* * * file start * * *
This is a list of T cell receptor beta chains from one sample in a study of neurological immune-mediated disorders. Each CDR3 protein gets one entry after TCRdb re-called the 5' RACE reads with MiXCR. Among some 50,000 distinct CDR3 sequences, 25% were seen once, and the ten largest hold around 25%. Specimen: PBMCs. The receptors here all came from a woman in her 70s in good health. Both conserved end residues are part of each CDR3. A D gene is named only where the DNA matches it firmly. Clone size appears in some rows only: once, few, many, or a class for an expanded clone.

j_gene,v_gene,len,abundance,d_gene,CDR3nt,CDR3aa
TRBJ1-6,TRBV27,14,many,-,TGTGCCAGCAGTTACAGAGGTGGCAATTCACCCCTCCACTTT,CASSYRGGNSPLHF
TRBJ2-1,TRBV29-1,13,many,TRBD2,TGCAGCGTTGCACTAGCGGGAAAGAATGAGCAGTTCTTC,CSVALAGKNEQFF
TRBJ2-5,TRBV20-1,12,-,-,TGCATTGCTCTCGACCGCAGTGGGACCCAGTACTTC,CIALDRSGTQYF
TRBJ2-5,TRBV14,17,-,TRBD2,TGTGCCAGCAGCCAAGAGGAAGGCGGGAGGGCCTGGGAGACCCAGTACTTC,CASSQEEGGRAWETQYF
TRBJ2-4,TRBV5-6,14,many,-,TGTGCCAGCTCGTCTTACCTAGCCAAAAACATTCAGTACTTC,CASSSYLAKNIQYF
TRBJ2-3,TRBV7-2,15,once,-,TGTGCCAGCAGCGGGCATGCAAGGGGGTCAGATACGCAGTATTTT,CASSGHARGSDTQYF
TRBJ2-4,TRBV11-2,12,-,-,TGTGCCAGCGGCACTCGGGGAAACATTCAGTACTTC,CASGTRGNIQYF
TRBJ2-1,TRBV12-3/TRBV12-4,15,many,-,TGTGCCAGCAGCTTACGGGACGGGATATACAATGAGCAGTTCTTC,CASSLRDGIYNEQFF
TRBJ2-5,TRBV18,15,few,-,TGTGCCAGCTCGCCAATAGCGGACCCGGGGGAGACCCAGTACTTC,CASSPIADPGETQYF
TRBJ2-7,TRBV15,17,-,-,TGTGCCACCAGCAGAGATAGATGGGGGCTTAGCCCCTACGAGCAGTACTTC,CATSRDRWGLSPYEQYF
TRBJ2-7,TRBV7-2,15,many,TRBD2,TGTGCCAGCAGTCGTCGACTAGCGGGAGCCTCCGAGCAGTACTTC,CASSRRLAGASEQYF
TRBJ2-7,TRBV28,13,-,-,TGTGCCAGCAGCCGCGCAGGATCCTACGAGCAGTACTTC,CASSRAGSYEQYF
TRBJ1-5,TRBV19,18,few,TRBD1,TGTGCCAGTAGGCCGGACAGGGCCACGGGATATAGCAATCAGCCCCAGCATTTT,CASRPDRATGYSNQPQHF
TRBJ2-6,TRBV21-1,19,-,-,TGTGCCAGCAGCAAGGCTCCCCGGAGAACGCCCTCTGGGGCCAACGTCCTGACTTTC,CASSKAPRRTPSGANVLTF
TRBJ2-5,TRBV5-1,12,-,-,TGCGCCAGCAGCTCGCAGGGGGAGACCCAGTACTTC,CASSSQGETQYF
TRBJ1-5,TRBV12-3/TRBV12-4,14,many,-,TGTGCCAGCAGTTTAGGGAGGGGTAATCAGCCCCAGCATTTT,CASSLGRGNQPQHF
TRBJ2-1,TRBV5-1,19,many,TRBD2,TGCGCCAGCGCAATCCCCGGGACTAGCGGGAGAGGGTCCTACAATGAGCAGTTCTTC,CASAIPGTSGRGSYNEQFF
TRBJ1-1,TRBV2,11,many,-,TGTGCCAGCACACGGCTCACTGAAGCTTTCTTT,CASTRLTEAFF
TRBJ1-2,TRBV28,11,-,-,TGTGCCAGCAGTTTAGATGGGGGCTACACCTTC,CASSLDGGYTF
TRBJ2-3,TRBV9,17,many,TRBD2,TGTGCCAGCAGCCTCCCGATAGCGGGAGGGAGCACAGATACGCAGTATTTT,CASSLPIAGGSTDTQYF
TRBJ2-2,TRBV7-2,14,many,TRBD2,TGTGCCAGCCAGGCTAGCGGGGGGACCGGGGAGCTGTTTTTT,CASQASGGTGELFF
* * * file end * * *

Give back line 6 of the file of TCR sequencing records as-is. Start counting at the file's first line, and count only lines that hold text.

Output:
TRBJ2-5,TRBV14,17,-,TRBD2,TGTGCCAGCAGCCAAGAGGAAGGCGGGAGGGCCTGGGAGACCCAGTACTTC,CASSQEEGGRAWETQYF